Organizations that want to attract, engage and retain diverse employee talent often include mentoring as a key piece of their talent development strategy—and for good reasons.
Mentoring can help employees feel valued by their employers, build supportive relationships with coworkers and develop critical skills that can help them advance their careers.
All of these can lead to employees receiving job growth opportunities, feeling more engaged at work and staying with their organizations longer.
A survey of mentees and mentors by MentorcliQ found that:
- 90 percent of participants said mentoring helped them develop a positive relationship with another individual in their company.
- 89 percent said mentoring allowed them to contribute to the success of their company.
- 89 percent said that they felt like their company valued their development because they offered a mentoring program.
Those types of outcomes help companies build a positive—and profitable—workplace.
Innovative companies that want to retain and engage diverse talent have begun using reverse mentoring as a way to promote diverse employees and help them gain visibility with senior leadership. This creates a critical component within the push for equity in the workplace.
Reverse Diverse Mentoring at Labcorp
Addressing diversity, equity, and inclusion through a mentoring program has become a must-have need for companies today. Labcorp implemented an innovative and thoughtful reverse-diverse mentoring program that has received rave reviews from people at all levels of the company. This program pairs executive mentees with emerging leader mentors who are from a diverse background.
Labcorp’s CFO brought this idea with her to the company based on previous experience she had had with a similar program. “Our CFO had learned so much from her experience as a mentee based on her previous experience, and she wanted to see this valuable experience extended to other leaders in our organization to help them develop from both a cultural and strategic standpoint,” said Mary Schlegel, mentor program manager and senior instructional designer at Labcorp.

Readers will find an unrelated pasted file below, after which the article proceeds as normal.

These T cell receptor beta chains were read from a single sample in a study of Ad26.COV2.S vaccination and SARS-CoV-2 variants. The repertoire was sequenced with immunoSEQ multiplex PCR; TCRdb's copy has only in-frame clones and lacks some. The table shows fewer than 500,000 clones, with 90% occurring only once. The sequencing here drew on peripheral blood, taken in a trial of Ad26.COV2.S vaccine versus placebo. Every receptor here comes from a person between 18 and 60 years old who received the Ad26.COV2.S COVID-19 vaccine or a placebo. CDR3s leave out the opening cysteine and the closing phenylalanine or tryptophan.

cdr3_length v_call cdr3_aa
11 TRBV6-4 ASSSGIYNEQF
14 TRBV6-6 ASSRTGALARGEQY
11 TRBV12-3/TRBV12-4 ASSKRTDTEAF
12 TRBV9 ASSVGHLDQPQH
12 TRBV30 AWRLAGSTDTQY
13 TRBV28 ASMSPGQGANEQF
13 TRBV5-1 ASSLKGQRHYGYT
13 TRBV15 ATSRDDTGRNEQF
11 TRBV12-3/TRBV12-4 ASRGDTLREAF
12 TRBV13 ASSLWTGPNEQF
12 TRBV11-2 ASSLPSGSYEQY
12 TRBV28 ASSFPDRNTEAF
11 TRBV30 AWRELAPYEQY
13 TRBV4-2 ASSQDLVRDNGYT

“Black employees in the U.S. are significantly less likely than White employees to report seeing leaders of their own race in their organization, and that appears to matter in creating a healthy corporate culture.” — Camille Lloyd of Gallup
They leaned on two Employee Resource Groups (ERGs) to help identify and invite diverse young talent into the program as mentors: (1) the Ascend ERG, which focuses on young professional leaders, and (2) the Pulse ERG, which focuses on Black professionals. By engaging leaders from these ERGs, Labcorp was able to connect up-and-coming diverse talent with executive leaders whom they might otherwise never have met. “People really valued the opportunity to be heard, as well as helping to pave the way for other people to have a voice,” said Schlegel.
The reverse diverse program also provided an opportunity for Labcorp to engage more Black employees and other underrepresented employees in more mentoring relationships, which the team had identified as an area of growth for their overall mentoring strategy. “The unexpected benefit and learning that I’ve had with this reverse diverse mentoring program is to hope. This program allowed me to support change and amplify diverse voices within Labcorp. And the organizational commitment to this program has spread hope to my fellow colleagues,” said Schlegel.
Tips for Your Own Reverse Diverse Mentoring Program
To implement a powerful and effective reverse diverse mentoring program that will help retain and engage diverse talent, consider these three tips.
- Listen – Listen to your diverse employee populations, ask them what they need and work to uncover what will help them advance and grow with your organization.
- Include – Include your diverse employees in the program planning process, get their input on key factors of your mentoring program design and ask them to be ambassadors for the program to help spread the word.
- Act – Act on the feedback you hear from the employees, create a program that reflects their needs and look for opportunities for growth within your mentoring program to help you create and sustain a mentoring culture.
Laura Francis is the Chief Knowledge Officer for MentorcliQ. The proud mom of a child with disabilities, she enjoys writing about the connections she sees in her personal life and professional life. Her articles can be found on Training Journal, ATD, Chief Learning Officer, Training Industry and other learning and development websites.